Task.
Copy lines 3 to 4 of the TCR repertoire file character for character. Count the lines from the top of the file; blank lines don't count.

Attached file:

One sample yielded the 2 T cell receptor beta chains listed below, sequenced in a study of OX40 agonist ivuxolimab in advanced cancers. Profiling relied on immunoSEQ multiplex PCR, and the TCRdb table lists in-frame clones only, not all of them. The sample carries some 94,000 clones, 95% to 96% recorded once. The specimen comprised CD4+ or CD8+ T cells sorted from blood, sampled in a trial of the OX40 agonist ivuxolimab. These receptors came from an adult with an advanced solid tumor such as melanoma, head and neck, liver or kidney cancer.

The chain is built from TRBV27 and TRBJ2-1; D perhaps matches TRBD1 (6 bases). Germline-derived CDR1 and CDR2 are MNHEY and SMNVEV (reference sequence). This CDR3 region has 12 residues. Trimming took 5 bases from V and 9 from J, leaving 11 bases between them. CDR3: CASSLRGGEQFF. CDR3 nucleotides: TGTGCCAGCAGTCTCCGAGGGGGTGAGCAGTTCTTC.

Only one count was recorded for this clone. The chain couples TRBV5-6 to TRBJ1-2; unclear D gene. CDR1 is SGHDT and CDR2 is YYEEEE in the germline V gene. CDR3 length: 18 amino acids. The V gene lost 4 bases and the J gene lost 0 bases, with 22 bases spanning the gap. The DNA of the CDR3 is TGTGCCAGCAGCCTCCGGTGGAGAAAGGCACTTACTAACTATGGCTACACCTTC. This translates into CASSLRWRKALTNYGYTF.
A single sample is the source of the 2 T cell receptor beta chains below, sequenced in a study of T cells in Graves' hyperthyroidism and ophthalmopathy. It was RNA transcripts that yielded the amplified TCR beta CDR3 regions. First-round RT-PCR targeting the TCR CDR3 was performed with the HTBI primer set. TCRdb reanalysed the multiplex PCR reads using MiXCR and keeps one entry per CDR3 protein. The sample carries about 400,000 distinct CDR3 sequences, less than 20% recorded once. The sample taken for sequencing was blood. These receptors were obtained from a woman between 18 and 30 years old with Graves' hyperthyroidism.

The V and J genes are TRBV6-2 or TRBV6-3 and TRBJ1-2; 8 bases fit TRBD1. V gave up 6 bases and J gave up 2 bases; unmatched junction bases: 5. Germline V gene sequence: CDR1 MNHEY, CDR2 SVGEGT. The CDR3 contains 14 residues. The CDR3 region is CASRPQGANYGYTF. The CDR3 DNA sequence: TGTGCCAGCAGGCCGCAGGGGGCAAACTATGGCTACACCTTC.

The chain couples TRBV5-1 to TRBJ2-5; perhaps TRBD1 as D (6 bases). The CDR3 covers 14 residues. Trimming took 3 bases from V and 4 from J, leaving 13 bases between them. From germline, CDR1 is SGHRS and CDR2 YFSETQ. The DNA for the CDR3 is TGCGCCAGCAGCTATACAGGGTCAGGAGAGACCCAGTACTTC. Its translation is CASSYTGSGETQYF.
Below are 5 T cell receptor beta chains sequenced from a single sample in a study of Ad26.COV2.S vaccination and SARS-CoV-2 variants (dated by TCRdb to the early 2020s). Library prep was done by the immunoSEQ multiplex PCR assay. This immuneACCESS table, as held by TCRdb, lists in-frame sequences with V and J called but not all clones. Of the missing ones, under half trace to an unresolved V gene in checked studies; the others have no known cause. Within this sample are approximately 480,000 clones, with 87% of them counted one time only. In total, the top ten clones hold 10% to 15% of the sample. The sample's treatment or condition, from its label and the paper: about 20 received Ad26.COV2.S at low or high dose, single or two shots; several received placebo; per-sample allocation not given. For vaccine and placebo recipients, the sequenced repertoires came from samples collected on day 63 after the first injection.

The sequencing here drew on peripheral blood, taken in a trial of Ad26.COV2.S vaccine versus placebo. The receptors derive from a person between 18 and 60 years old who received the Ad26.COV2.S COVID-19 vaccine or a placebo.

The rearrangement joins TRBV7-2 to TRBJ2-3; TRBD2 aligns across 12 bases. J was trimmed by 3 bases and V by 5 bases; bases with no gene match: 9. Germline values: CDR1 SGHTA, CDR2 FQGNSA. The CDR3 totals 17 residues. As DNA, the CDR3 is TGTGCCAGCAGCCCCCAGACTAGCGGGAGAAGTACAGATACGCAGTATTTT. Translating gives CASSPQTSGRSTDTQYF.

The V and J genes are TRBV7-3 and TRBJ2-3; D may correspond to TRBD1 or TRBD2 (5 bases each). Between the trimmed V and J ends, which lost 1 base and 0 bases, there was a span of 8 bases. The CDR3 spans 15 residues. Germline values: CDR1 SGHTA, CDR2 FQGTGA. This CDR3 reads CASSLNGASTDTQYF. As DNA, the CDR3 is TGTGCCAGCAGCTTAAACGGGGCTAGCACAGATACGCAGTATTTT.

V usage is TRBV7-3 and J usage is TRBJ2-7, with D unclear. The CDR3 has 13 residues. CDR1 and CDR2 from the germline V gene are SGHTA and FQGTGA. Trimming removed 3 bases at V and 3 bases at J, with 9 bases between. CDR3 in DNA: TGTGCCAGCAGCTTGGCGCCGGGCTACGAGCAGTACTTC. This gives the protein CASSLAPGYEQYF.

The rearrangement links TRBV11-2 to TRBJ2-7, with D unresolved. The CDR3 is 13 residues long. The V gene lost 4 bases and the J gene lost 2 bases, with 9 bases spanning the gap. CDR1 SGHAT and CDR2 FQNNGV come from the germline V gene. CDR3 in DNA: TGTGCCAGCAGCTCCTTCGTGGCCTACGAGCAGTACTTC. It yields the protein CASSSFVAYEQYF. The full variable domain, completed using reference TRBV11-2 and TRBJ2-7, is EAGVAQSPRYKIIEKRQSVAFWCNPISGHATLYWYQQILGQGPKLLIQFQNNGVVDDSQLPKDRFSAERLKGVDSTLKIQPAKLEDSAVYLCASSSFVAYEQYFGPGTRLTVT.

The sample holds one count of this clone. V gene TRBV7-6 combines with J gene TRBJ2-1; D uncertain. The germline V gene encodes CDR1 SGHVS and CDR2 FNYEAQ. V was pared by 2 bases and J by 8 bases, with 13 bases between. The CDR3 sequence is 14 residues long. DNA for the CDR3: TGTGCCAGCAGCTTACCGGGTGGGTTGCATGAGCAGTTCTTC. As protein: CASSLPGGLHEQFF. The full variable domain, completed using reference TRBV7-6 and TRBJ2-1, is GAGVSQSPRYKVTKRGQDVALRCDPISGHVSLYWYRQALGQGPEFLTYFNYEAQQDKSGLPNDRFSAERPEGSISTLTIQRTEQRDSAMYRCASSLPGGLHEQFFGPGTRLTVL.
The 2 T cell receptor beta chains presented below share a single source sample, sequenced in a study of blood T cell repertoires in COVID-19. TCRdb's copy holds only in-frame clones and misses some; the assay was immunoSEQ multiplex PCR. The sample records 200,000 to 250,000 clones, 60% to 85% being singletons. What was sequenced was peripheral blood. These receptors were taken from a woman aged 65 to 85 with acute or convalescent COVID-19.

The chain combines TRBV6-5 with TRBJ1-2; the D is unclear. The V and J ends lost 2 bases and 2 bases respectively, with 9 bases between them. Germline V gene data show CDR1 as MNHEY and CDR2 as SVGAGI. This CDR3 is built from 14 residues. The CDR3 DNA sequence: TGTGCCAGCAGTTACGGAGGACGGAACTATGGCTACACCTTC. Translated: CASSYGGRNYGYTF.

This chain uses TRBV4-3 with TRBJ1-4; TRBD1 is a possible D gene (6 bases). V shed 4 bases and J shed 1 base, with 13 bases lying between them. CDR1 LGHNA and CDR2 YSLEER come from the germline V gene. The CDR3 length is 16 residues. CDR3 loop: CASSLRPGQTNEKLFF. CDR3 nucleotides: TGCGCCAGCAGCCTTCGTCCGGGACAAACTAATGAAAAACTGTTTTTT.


Only one count was recorded for this clone. The chain couples TRBV5-6 to TRBJ1-2; unclear D gene. CDR1 is SGHDT and CDR2 is YYEEEE in the germline V gene. CDR3 length: 18 amino acids. The V gene lost 4 bases and the J gene lost 0 bases, with 22 bases spanning the gap. The DNA of the CDR3 is TGTGCCAGCAGCCTCCGGTGGAGAAAGGCACTTACTAACTATGGCTACACCTTC. This translates into CASSLRWRKALTNYGYTF.
A single sample is the source of the 2 T cell receptor beta chains below, sequenced in a study of T cells in Graves' hyperthyroidism and ophthalmopathy. It was RNA transcripts that yielded the amplified TCR beta CDR3 regions. First-round RT-PCR targeting the TCR CDR3 was performed with the HTBI primer set. TCRdb reanalysed the multiplex PCR reads using MiXCR and keeps one entry per CDR3 protein. The sample carries about 400,000 distinct CDR3 sequences, less than 20% recorded once. The sample taken for sequencing was blood. These receptors were obtained from a woman between 18 and 30 years old with Graves' hyperthyroidism.